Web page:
It’s possible I’ve not seen my wife more upset with me. The request from the other night — the request for me to leave the house — was not a request. I had disobeyed a direct order. It wasn’t adding up. What was happening? What had happened?

She kept reiterating that she felt unsafe around me. I don’t pretend to have the perspective to say her perception is unfounded. But, this was a drastic escalation. This was the rug being pulled out from underneath me. I must be missing something.

I weathered the rest of the week in the basement, but I felt I needed to spend the weekend at my mom’s. I knew in my heart there was something there for me; I felt the Spirit telling me He had something for me particularly in conversation with my mom’s husband. I was glad to give Amy some space, so I followed.

Over the weekend and numerous minutes in conversations, it dawned on me that I had been ignoring the fact that my wife too grew up the child of humans, that she too brought issues into the marriage — I was not the only one. What that was is not mine to share, certainly not here. But this was some crucial insight.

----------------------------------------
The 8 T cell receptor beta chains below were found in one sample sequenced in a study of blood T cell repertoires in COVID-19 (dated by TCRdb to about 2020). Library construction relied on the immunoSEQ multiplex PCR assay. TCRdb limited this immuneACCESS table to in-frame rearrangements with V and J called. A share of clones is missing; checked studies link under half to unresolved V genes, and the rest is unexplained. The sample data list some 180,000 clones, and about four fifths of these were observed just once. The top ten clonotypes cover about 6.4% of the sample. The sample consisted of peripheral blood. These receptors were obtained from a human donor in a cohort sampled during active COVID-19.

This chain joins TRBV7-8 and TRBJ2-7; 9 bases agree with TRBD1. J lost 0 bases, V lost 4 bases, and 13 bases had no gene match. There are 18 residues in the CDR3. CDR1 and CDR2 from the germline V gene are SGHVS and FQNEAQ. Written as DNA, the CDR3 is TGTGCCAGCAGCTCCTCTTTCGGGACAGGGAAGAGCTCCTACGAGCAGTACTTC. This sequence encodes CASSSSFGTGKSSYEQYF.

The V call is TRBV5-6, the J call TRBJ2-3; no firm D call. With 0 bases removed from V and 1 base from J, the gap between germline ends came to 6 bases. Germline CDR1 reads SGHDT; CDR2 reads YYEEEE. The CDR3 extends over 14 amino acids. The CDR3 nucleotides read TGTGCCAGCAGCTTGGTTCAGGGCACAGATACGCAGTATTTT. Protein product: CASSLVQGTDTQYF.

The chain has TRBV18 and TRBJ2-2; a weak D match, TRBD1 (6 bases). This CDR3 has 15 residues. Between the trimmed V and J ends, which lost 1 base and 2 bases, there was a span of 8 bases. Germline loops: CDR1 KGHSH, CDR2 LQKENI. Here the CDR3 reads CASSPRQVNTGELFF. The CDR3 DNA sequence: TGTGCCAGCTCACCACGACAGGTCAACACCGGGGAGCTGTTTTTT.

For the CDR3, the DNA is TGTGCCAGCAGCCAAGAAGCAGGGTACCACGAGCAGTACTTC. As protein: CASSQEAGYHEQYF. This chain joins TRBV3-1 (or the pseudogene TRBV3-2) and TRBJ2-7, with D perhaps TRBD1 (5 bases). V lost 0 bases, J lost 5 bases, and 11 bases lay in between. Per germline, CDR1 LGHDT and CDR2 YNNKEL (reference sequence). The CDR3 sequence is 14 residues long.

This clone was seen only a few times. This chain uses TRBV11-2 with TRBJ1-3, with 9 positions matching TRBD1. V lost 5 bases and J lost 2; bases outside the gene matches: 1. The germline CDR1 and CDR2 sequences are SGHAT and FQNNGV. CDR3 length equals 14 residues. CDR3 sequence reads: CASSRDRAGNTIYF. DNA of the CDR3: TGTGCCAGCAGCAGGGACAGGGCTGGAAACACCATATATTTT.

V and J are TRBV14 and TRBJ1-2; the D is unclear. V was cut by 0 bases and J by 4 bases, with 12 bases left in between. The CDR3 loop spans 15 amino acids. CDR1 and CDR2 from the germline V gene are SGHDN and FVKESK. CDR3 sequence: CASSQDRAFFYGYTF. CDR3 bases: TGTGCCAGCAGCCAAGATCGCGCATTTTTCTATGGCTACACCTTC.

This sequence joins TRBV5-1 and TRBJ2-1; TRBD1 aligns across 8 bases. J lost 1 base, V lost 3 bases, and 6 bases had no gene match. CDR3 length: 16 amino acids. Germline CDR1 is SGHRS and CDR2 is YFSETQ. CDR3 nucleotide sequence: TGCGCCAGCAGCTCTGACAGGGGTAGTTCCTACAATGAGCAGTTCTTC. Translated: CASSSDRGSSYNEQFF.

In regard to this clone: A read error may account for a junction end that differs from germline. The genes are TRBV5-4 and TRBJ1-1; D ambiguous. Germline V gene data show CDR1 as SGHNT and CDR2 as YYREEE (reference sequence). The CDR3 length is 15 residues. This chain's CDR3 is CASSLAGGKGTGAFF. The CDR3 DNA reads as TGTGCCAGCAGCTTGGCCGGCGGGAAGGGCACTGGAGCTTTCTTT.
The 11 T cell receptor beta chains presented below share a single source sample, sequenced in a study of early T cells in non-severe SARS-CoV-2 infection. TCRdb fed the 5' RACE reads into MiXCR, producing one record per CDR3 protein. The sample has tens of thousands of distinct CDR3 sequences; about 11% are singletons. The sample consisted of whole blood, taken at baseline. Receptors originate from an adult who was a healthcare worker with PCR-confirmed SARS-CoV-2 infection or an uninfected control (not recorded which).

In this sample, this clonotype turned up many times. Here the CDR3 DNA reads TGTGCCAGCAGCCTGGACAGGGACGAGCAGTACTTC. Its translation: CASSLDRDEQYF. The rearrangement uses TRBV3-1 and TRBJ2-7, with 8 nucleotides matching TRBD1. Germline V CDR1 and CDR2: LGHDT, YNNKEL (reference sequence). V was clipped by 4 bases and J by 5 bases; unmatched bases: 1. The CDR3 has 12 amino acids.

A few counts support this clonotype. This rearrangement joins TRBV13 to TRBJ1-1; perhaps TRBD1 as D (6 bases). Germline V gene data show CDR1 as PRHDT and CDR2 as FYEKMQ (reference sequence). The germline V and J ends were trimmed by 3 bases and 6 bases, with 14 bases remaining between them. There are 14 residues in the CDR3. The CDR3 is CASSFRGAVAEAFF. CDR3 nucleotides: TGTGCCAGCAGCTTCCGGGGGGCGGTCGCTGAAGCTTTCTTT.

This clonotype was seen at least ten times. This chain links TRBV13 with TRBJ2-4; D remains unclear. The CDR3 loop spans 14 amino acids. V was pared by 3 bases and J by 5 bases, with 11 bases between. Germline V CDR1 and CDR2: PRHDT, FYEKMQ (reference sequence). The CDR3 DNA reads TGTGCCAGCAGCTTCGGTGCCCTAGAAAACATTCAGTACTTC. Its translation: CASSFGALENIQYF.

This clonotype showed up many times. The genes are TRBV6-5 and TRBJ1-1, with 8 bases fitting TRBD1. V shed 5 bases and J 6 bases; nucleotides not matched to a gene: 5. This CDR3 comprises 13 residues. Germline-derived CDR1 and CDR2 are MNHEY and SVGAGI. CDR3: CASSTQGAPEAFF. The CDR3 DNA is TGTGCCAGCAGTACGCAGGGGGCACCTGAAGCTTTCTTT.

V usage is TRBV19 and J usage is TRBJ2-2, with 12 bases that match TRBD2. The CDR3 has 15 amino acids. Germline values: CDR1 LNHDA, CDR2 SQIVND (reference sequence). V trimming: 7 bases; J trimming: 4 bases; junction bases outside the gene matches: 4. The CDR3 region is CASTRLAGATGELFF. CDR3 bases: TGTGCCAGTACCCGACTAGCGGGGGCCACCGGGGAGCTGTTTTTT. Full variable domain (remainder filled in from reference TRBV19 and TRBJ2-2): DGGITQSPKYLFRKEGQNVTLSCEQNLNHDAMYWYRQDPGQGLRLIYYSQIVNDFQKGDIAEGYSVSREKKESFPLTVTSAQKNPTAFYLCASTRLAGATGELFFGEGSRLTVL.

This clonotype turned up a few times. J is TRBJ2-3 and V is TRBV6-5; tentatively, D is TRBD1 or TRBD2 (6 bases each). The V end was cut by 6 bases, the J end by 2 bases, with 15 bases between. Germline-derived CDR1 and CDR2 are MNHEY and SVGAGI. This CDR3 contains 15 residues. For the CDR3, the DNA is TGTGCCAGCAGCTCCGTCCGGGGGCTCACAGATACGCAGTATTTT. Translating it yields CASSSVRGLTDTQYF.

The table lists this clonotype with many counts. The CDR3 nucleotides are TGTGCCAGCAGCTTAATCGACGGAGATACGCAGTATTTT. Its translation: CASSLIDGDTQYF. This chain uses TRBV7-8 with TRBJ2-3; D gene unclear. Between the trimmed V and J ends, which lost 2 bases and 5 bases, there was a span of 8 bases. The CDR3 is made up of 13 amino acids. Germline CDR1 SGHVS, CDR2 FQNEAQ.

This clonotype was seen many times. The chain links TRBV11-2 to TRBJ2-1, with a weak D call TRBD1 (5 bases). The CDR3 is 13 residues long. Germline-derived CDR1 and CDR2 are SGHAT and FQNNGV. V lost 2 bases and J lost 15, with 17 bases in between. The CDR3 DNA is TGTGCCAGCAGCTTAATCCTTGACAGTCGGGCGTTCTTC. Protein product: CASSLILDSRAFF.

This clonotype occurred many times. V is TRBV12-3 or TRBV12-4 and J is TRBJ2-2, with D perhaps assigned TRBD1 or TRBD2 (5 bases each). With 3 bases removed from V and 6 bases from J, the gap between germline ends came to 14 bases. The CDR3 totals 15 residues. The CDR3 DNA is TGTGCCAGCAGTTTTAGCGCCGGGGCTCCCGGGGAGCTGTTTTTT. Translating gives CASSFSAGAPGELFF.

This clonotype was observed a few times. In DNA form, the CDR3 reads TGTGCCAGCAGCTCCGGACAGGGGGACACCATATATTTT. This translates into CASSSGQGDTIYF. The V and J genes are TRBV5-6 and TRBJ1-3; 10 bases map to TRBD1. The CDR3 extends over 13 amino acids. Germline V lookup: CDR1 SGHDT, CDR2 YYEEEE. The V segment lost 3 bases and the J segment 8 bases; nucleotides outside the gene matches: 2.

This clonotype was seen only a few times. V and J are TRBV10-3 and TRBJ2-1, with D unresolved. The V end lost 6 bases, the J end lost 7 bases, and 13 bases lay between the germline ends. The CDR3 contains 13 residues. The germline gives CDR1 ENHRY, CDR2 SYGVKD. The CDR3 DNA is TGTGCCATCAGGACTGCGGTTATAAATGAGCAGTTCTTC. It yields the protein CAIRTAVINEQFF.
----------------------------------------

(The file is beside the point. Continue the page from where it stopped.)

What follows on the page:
Most importantly, I began to remember that I am not who I once was — my wife was right, I have been defrauding her. She married a man and he began to die shortly thereafter. I today am scarcely like that man. This transformation has not been the product of deceit, but rather a misguided attempt at loving my wife. But who can love a spineless chameleon who is the shell of a person? I never stopped to ask this question.

She says she hopes the marriage succeeds. She says she wants to fix things. But tomorrow. At least a couple of months from now. Our relationship is on pause. Is a relationship like a podcast? Can one play, pause, rewind, or fast-forward at will? Does a heart work in this way? Or are we fooling ourselves?

I don’t know the answer to any of these questions. I don’t know much of anything. I am in control of about as much, maybe less. But I am not a victim. I hope you don’t read that here. I am a ship caught in a violent storm who has hit the rocks and my ship — the very ship that’s taken me years and miles, that up until this point was indestructible — has been reduced to splinters tossed across the surface of the stormy sea.

There wasn’t time to salvage what I could from the wreck; I was in imminent danger of drowning; the only thing to do was grab onto a piece of the wreckage and let it keep me afloat. So I float. On God’s great sea. No land in sight. But I have my debris. And I have prayer.

No, I have so much more. I am grateful to say I have some great people caring for me today. I have fallen headlong into the arms of my community, the community I kept at arm’s length. I have my family. I have the moment-by-moment grace afforded by my God. I will be okay. Someday. Today, I hope to persist.


Originally published at faiththroughdoubt.com on August 23, 2017.